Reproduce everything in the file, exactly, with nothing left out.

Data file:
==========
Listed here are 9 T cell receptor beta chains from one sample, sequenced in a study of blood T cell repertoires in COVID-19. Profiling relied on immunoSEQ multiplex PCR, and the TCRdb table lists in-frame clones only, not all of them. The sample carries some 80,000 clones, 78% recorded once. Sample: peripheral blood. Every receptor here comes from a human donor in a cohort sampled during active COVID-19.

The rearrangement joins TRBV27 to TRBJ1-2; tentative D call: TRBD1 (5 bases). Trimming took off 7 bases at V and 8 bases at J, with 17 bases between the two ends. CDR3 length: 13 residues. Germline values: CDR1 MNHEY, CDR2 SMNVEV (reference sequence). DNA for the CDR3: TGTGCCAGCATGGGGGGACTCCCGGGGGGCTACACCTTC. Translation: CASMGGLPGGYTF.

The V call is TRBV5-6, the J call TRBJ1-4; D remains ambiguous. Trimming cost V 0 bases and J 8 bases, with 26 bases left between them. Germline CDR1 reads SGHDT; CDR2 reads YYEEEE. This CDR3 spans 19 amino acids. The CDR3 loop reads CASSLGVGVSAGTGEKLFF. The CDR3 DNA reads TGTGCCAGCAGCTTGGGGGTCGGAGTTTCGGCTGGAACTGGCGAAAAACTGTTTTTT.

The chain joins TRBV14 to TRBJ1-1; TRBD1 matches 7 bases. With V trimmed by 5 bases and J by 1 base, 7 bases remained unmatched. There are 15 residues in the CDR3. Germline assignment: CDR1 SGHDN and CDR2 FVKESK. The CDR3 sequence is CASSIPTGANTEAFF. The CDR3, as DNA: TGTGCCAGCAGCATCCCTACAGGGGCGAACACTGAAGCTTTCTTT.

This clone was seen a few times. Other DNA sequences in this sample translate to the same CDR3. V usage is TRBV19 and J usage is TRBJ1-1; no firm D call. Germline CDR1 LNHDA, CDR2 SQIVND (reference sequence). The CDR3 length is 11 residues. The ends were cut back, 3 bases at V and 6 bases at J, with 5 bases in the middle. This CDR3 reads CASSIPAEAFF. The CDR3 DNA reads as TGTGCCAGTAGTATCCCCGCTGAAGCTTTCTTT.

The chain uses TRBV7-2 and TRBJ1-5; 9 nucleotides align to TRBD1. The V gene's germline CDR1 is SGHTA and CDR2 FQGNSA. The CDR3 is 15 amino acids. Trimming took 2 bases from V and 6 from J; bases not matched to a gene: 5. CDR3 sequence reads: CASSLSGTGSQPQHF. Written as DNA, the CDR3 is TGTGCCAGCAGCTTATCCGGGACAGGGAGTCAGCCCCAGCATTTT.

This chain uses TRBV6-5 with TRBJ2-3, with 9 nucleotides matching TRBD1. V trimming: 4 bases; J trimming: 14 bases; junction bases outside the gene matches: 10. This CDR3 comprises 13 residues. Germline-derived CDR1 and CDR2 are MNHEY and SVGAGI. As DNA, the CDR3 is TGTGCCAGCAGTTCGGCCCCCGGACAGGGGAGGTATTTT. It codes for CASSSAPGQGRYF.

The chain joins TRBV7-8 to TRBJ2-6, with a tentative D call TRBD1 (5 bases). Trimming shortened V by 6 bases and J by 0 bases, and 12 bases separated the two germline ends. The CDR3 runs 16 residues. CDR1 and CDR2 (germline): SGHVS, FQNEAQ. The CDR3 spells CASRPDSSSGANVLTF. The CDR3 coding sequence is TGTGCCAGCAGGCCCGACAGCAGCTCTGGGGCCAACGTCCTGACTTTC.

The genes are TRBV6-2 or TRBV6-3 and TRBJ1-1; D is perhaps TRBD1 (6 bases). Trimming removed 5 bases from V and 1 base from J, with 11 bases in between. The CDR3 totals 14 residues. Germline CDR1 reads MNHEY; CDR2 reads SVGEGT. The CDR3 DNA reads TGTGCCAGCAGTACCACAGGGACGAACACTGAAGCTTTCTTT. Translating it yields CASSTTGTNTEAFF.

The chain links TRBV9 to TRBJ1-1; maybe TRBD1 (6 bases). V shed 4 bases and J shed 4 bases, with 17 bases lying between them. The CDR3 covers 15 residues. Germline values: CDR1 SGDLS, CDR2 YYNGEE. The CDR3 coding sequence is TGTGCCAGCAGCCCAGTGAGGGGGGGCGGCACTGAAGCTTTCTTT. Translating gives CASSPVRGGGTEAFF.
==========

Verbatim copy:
Listed here are 9 T cell receptor beta chains from one sample, sequenced in a study of blood T cell repertoires in COVID-19. Profiling relied on immunoSEQ multiplex PCR, and the TCRdb table lists in-frame clones only, not all of them. The sample carries some 80,000 clones, 78% recorded once. Sample: peripheral blood. Every receptor here comes from a human donor in a cohort sampled during active COVID-19.

The rearrangement joins TRBV27 to TRBJ1-2; tentative D call: TRBD1 (5 bases). Trimming took off 7 bases at V and 8 bases at J, with 17 bases between the two ends. CDR3 length: 13 residues. Germline values: CDR1 MNHEY, CDR2 SMNVEV (reference sequence). DNA for the CDR3: TGTGCCAGCATGGGGGGACTCCCGGGGGGCTACACCTTC. Translation: CASMGGLPGGYTF.

The V call is TRBV5-6, the J call TRBJ1-4; D remains ambiguous. Trimming cost V 0 bases and J 8 bases, with 26 bases left between them. Germline CDR1 reads SGHDT; CDR2 reads YYEEEE. This CDR3 spans 19 amino acids. The CDR3 loop reads CASSLGVGVSAGTGEKLFF. The CDR3 DNA reads TGTGCCAGCAGCTTGGGGGTCGGAGTTTCGGCTGGAACTGGCGAAAAACTGTTTTTT.

The chain joins TRBV14 to TRBJ1-1; TRBD1 matches 7 bases. With V trimmed by 5 bases and J by 1 base, 7 bases remained unmatched. There are 15 residues in the CDR3. Germline assignment: CDR1 SGHDN and CDR2 FVKESK. The CDR3 sequence is CASSIPTGANTEAFF. The CDR3, as DNA: TGTGCCAGCAGCATCCCTACAGGGGCGAACACTGAAGCTTTCTTT.

This clone was seen a few times. Other DNA sequences in this sample translate to the same CDR3. V usage is TRBV19 and J usage is TRBJ1-1; no firm D call. Germline CDR1 LNHDA, CDR2 SQIVND (reference sequence). The CDR3 length is 11 residues. The ends were cut back, 3 bases at V and 6 bases at J, with 5 bases in the middle. This CDR3 reads CASSIPAEAFF. The CDR3 DNA reads as TGTGCCAGTAGTATCCCCGCTGAAGCTTTCTTT.

The chain uses TRBV7-2 and TRBJ1-5; 9 nucleotides align to TRBD1. The V gene's germline CDR1 is SGHTA and CDR2 FQGNSA. The CDR3 is 15 amino acids. Trimming took 2 bases from V and 6 from J; bases not matched to a gene: 5. CDR3 sequence reads: CASSLSGTGSQPQHF. Written as DNA, the CDR3 is TGTGCCAGCAGCTTATCCGGGACAGGGAGTCAGCCCCAGCATTTT.

This chain uses TRBV6-5 with TRBJ2-3, with 9 nucleotides matching TRBD1. V trimming: 4 bases; J trimming: 14 bases; junction bases outside the gene matches: 10. This CDR3 comprises 13 residues. Germline-derived CDR1 and CDR2 are MNHEY and SVGAGI. As DNA, the CDR3 is TGTGCCAGCAGTTCGGCCCCCGGACAGGGGAGGTATTTT. It codes for CASSSAPGQGRYF.

The chain joins TRBV7-8 to TRBJ2-6, with a tentative D call TRBD1 (5 bases). Trimming shortened V by 6 bases and J by 0 bases, and 12 bases separated the two germline ends. The CDR3 runs 16 residues. CDR1 and CDR2 (germline): SGHVS, FQNEAQ. The CDR3 spells CASRPDSSSGANVLTF. The CDR3 coding sequence is TGTGCCAGCAGGCCCGACAGCAGCTCTGGGGCCAACGTCCTGACTTTC.

The genes are TRBV6-2 or TRBV6-3 and TRBJ1-1; D is perhaps TRBD1 (6 bases). Trimming removed 5 bases from V and 1 base from J, with 11 bases in between. The CDR3 totals 14 residues. Germline CDR1 reads MNHEY; CDR2 reads SVGEGT. The CDR3 DNA reads TGTGCCAGCAGTACCACAGGGACGAACACTGAAGCTTTCTTT. Translating it yields CASSTTGTNTEAFF.

The chain links TRBV9 to TRBJ1-1; maybe TRBD1 (6 bases). V shed 4 bases and J shed 4 bases, with 17 bases lying between them. The CDR3 covers 15 residues. Germline values: CDR1 SGDLS, CDR2 YYNGEE. The CDR3 coding sequence is TGTGCCAGCAGCCCAGTGAGGGGGGGCGGCACTGAAGCTTTCTTT. Translating gives CASSPVRGGGTEAFF.